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410   Life and Letters of Francis Galton

"instinct*." Ray Lankester, in a letter to The Times (May 30th, 1910), used the following words

"There is no reason to suppose that any structural condition of the brain corresponding to knowledge or belief can be handed on from generation to generation by organic continuitythat is to say by the reproductive particles-whatever fancies and suggestions of a contrary tendency may have been indulged in by those who prefer mere speculation to scientific method."

Besides this passage much else in Lankester's letter on Heredity and Tradition was scored by Galton in his copy which I possess. He was moved to write as follows

HEREDITY AND TRADITION.

TO THE EDITOR OF THE TIMES.

SIR, In your issue of May 30 Sir E. Ray Lankester maintains it to be almost unthinkable that "definite belief, or what we call specific knowledge," could be transmitted organically from one generation to another, and that very much of what is commonly ascribed to organic inheritance is really acquired through education. The question, in short, refers to the parts played respectively by Nature and by Nurture. I am not sure of the exact meaning to be attached to the terms "specific knowledge" and "definite belief," as applied to other animals than man, but it seems to me that a hen-reared duckling shows a specific and definite belief that water is suitable for swimming by taking to it, notwithstanding the cries and gestures of its foster-parent.

Similarly that the terror of monkeys in a menagerie at the sight of a snake, or that of an artificially incubated chicken at the cry of a hawk, or, again, the impulse that seizes on the neuter females of a hive to massacre their brothers, whether the hive be reared from a single queen or otherwise, all rank as specific and definite impulses. Very many other illustrative cases could be adduced that will occur to most readers.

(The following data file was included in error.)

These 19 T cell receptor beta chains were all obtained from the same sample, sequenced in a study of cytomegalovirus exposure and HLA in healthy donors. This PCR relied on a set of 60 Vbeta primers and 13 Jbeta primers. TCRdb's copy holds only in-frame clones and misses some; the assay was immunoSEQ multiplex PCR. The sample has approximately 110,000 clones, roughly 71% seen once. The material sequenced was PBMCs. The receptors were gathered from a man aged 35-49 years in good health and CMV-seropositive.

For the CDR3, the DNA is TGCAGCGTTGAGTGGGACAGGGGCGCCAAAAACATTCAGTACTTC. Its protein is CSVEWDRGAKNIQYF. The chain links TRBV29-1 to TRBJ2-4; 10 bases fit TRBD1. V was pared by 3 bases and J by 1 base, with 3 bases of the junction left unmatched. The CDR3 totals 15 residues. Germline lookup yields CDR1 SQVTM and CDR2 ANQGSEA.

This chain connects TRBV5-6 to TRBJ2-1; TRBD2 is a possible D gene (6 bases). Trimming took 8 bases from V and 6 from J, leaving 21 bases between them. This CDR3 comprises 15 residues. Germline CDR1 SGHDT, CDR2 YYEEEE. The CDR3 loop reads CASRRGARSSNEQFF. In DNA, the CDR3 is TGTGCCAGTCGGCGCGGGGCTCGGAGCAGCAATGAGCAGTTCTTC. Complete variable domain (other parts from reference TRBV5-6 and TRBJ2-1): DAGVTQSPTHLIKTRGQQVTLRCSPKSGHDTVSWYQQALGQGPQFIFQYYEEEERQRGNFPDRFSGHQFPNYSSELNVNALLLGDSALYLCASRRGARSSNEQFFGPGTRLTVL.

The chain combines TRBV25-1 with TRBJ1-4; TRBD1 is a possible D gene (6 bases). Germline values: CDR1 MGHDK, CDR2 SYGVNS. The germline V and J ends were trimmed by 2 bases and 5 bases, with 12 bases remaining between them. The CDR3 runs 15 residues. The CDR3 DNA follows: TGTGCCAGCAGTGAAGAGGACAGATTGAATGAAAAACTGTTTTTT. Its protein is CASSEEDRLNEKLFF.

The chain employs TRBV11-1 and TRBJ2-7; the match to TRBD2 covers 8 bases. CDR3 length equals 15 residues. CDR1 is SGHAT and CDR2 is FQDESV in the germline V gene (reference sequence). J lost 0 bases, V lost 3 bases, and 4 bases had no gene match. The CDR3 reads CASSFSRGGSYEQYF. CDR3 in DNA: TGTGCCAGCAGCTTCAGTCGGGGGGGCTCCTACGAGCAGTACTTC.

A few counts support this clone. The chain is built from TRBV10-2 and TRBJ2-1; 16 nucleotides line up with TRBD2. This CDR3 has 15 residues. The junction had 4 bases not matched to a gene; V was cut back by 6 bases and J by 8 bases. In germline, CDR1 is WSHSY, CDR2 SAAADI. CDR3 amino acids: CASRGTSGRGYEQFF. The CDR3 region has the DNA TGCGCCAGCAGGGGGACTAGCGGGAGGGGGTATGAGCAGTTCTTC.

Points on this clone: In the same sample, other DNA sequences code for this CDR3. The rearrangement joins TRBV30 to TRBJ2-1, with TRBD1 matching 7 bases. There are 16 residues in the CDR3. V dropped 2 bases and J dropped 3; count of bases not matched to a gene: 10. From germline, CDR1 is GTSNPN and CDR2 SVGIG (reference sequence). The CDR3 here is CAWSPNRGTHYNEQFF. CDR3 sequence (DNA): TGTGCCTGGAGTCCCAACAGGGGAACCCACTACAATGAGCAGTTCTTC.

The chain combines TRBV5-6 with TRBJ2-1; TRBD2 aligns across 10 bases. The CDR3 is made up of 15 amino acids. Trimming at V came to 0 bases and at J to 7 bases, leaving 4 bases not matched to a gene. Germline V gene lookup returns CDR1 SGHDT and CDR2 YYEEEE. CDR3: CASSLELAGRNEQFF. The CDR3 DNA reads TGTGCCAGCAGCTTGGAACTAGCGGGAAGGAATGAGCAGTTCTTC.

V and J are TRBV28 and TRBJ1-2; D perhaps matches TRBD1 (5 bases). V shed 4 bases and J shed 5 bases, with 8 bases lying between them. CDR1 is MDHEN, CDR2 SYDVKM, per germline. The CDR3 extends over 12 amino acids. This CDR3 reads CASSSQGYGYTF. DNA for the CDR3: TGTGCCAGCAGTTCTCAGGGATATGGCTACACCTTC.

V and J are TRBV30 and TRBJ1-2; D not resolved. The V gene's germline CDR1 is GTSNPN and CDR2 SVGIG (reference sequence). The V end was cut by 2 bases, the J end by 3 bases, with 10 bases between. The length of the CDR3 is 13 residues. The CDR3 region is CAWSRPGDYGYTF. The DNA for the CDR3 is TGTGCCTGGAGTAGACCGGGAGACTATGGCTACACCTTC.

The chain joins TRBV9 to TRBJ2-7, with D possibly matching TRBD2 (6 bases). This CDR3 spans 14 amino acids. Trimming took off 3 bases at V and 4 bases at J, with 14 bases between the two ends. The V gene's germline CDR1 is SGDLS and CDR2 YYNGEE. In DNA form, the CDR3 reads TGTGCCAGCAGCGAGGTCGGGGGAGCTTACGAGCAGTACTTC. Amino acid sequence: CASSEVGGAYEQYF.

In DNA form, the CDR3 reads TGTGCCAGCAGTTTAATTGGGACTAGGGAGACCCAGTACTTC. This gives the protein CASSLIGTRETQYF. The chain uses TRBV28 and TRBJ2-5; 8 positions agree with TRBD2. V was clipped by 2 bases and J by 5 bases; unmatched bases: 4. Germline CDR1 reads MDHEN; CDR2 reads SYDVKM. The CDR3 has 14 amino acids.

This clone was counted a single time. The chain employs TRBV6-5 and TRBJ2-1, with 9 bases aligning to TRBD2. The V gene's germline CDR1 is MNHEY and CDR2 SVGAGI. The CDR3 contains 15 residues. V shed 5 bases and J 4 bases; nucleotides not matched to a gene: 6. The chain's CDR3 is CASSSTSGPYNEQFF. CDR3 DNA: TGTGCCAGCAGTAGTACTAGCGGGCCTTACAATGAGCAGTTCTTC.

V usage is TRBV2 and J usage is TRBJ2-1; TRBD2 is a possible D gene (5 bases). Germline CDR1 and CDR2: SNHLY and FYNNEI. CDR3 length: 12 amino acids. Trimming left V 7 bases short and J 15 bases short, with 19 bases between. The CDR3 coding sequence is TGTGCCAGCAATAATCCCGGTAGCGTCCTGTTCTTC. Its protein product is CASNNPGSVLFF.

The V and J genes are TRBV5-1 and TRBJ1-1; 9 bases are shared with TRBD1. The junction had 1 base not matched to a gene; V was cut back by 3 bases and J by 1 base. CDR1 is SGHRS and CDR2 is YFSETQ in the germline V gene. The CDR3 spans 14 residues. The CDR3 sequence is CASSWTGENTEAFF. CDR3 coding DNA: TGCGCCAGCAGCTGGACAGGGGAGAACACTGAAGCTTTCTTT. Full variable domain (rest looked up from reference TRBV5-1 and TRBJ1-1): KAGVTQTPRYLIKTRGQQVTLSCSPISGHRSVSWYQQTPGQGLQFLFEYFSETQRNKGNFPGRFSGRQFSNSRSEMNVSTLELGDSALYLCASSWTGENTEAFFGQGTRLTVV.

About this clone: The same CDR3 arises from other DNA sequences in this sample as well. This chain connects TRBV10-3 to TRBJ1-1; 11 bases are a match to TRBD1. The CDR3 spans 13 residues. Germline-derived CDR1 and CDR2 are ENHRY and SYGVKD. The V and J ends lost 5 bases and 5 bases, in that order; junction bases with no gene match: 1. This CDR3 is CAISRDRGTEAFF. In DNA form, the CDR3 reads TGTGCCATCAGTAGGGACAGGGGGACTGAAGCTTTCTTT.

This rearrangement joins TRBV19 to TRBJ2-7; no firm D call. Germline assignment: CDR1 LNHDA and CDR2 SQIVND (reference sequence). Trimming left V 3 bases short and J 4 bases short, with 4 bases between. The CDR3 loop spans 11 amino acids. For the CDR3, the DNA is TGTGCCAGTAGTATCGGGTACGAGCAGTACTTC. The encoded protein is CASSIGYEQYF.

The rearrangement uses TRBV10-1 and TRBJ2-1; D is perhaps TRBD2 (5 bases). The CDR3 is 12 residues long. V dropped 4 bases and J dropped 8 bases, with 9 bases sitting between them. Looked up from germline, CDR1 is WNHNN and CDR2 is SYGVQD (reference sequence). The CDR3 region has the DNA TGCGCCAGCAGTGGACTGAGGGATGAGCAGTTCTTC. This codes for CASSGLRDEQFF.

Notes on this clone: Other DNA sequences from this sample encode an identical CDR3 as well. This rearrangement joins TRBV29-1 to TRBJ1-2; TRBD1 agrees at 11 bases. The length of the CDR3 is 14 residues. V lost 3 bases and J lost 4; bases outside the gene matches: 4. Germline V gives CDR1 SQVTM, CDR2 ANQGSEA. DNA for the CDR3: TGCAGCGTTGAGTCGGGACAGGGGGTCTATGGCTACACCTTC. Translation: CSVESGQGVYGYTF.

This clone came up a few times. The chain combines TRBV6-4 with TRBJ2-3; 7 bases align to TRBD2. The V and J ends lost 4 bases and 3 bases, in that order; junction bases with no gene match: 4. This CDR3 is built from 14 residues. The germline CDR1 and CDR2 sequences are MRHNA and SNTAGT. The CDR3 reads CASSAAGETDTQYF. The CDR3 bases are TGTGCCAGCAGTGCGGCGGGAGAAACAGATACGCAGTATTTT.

Sir E. Ray Lankester quotes Speech as part of the great tradition of man. It is so, no doubt, in its developed form, but not in its elementary condition of mere cries expressive of elementary wants. Each kind of animal has its peculiar cry. I have long since instanced the cuckoo, which, though nurtured in the nests of birds that chirp and twitter, utters its familiar note as soon as it is grown up.

Much more is inherited than educability-namely, the propensity to act in the same way under similar circumstances which characterises all animals of the same race, whether they have been reared from eggs and had no maternal teaching, or otherwise. Fowls reared in incubators, fish in fish farms, dragon-flies, moths bred for silk or for show, each species behaves after its kind in well-known ways, whether the individuals have been taught or left wholly to themselves.

To some persons it seems almost profane to place the so-called material and non-material matters upon the same plane of thought, but the march of science is fast obliterating the distinction between the two, for it is now generally agreed that matter is a microcosm of innumerable and, it may be, immaterial motes, and that the apparent vacancy of space is a plenum of ether, that vibrates throughout like a solid. FRANCIS GALTON.

Ray Lankester's reply was, I venture to think, by no means a strong one. He introduced the word " human " and stated that we had no right to consider that animals were, when exhibiting a particular behaviour, i.e. when following animal instincts, in a state of mind which corresponds to that of human knowledge or human belief. But the whole problem of the boundary line between heredity and tradition is whether, and where, we have theright to draw

* I have heard that certain primitive races, after defaecating, throw earth over their excrement. No doubt this is attributed either to fear of magic being wrought on themselves or to a nascent knowledge of sanitary welfare. But many dogs promptly cast with their hindpawsvery ineffectually under domestication-sand or earth over their faeces; this is of course attributed to instinct.


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